A protest in Tahrir Square in late June: Mohammed Morsi inherited problems from Hosni Mubarek’s 30 years in office, but brought no hope that they would be solved.
Amr Nabil • Associated Press,
Why Morsi fell in Egypt
- Article by: AHMED THARWAT
- July 11, 2013 - 7:03 PM
Rep. Michele Bachmann, no stranger to outlandish claims, once said: “It appears that there has been deep penetration in the halls of our United States government” by the Muslim Brotherhood.
At the time, a member of the Brotherhood responded to the Minnesota congresswoman’s rant by quipping: “We can’t even penetrate our own government.”
He was right; they couldn’t. But they tried, too hastily and too fast, to take control of strategic positions and institutions in Egypt — justice, education, culture, security, tourism — replacing former dictator Hosni Mubarak’s corrupt “deep state” with a Brotherhood shallow state.
Incompetent and parochial, what the opposition called the “brotherization of Egypt” under Mohammed Morsi brought more protesters out into the streets after just one year than Mubarak brought forth after 30 years of dictatorship.
Why did so many Egyptians suddenly want to oust the first civilian elected president in their long history? It isn’t so much what Morsi did or didn’t do — it is what Morsi represents. Morsi was accused of all sorts of failures that he actually inherited from Mubarak’s 30-year legacy — a ruined economy and a bankrupt country, where Egyptians suffer daily blackouts and long lines for gas — along with absurd accusations about selling the Suez Canal to Qatar, and Sinai to Hamas.
But the real downfall of Morsi and the Brotherhood was an image problem that the more Westernized, secular, liberal elite in Egypt feared. This was magnified and propagated by the privately owned sellout media. Morsi for them represents everything they hate about themselves and their traditional matriarchal society.
As one activist at Tahrir tweeted: “Egyptians are the only people on earth [who will] put their lives on the line in Tahrir, but will be afraid to tell their parents where they are going.”
It is ironic that those in the liberal secular elite in Egypt share Bachmann’s Islamophoic view. With their fascination toward everything coming out of the West, they hated what Morsi embodied — the traditional, the parochial, the too-religious. This Westernization of the Egyptian secular elites has history and roots dating to when the Europeans invaded and occupied this part of the word at the turn of the last century. Nobody trusted the majority — a majority made up of uneducated religious traditionalists, who look and talk like Morsi — to be able to govern themselves or produce their own leaders.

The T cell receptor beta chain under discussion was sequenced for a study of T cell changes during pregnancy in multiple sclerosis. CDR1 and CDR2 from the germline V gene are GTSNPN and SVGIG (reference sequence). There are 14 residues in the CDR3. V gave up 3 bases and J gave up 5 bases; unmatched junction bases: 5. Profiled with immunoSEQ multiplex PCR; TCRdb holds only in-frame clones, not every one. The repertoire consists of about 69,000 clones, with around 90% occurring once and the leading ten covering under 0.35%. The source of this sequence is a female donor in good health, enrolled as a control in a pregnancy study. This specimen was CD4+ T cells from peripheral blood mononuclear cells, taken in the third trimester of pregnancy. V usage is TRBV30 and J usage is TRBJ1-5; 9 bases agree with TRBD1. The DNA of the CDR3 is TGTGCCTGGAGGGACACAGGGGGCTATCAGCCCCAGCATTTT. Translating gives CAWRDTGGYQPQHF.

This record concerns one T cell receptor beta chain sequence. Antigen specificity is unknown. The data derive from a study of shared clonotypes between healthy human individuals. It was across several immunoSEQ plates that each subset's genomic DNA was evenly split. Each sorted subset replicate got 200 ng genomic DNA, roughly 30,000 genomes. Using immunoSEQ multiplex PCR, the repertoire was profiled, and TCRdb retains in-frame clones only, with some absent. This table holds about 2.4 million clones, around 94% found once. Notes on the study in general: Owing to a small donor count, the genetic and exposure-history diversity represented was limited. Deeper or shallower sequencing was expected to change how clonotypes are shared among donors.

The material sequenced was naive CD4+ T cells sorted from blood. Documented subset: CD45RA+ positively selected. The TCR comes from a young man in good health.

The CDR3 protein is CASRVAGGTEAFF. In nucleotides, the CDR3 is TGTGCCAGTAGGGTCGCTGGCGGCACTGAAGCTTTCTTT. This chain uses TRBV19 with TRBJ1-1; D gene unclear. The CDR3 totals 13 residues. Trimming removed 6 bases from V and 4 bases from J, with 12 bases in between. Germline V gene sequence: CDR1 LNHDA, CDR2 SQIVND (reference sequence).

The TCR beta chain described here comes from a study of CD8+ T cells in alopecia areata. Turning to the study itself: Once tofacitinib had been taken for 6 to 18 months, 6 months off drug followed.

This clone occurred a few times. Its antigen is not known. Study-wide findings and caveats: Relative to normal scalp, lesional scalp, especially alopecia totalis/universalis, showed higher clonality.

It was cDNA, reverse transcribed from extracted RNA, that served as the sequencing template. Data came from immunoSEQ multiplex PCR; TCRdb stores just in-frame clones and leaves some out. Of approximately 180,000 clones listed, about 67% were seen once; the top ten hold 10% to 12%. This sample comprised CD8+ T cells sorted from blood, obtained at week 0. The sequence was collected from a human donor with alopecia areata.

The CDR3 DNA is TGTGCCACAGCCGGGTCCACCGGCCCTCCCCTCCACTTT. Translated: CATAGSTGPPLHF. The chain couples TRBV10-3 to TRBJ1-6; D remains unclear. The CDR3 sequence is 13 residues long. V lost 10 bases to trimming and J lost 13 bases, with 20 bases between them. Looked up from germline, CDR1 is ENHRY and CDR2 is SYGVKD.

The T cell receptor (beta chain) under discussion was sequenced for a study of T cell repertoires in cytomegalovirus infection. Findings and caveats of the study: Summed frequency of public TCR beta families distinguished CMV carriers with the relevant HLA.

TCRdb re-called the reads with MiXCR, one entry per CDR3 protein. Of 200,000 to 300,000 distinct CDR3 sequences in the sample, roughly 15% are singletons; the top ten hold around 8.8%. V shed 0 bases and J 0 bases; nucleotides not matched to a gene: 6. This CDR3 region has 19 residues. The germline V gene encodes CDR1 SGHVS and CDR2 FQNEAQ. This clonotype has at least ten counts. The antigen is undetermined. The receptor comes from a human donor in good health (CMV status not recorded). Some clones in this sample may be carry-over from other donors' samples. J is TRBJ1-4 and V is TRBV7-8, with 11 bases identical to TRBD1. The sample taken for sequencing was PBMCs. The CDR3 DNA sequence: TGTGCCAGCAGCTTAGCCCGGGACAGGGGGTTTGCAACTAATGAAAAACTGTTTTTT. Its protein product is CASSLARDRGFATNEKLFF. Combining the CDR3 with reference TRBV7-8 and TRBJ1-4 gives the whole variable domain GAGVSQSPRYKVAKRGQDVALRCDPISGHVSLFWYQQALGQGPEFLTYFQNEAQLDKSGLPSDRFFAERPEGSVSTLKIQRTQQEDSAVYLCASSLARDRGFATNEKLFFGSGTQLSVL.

Even Gamal Abdel Nasser, the champion of the poor, didn’t trust his own constituents. He relied on the technocrats — the educated, Westernized elite — to carry on his failed populist vision.
For the elites, Morsi and the Brotherhood simply represent those poor, provincial, traditional Egyptians.
The Jan. 25 revolution — more than two years ago — was about getting rid of a rotten dictatorship that snuffed out the dignity of the Egyptian people. Everyone was there to make sure Mubarak would be gone, including the Muslim Brotherhood.
The June 30 “Tamaroud” rebellion, led by the young Westernized elites, is more of a cultural revolution. The elites saw Morsi’s perceived brotherization of society as an assault on their identity and their secular values. And Morsi didn’t bring any hope of solving the country’s problems. His traditional (but non-Brotherhood) constituency suffered from his incompetent leadership, not so much from the brotherization of their country. Poor Egyptians are religious, but they still need to live to practice their religion.
Those millions of poor Egyptians sided with anti-Morsi secular elites. And after all was said and done, 33 million protesters were in the streets all over Egypt. Those in the military saw the writing on the wall; they were waiting. They moved in to reclaim Egypt, a country they had lost a year earlier.
Now the question is what kind of Egypt we are going to have — will it be one big enough to make room for both the liberal secular Westernized crowd and the more traditional religious segments?
From what we have seen so far, the military is taking advantage of this shocking event, as the Bush administration did with 9/11 to launch his neoconservative aggressive policy. Under the rubric of the war on terrorism, the Egyptian military is rounding up Brotherhood leaders, accusing them of all sort of things, shutting down religious TV channels and kicking Al Jazeera out. But it is not stopping the liberal media’s campaign of demonizing and nullifying the Brotherhood, who are accused now of being religious fascists, Nazis and un-Egyptian.
The military now has a free hand in Egypt, suspending the constitution and appointing a 77-year-old man, Hazem El-Beblawi, to head a new government. Now, the winners along with the military are celebrating in Tahrir again, and the old chant “the army and the people are one hand” is back from the euphoric days after toppling Mubarak.
Someone once said: “The best day after getting rid of a dictator is the first day.”
Ahmed Tharwat is a public speaker and hosts the Arab-American show “Belahdan” at 10:30 p.m. Mondays on Twin Cities Public Television. He blogs at www.ahmediatv.com.
© 2013 Star Tribune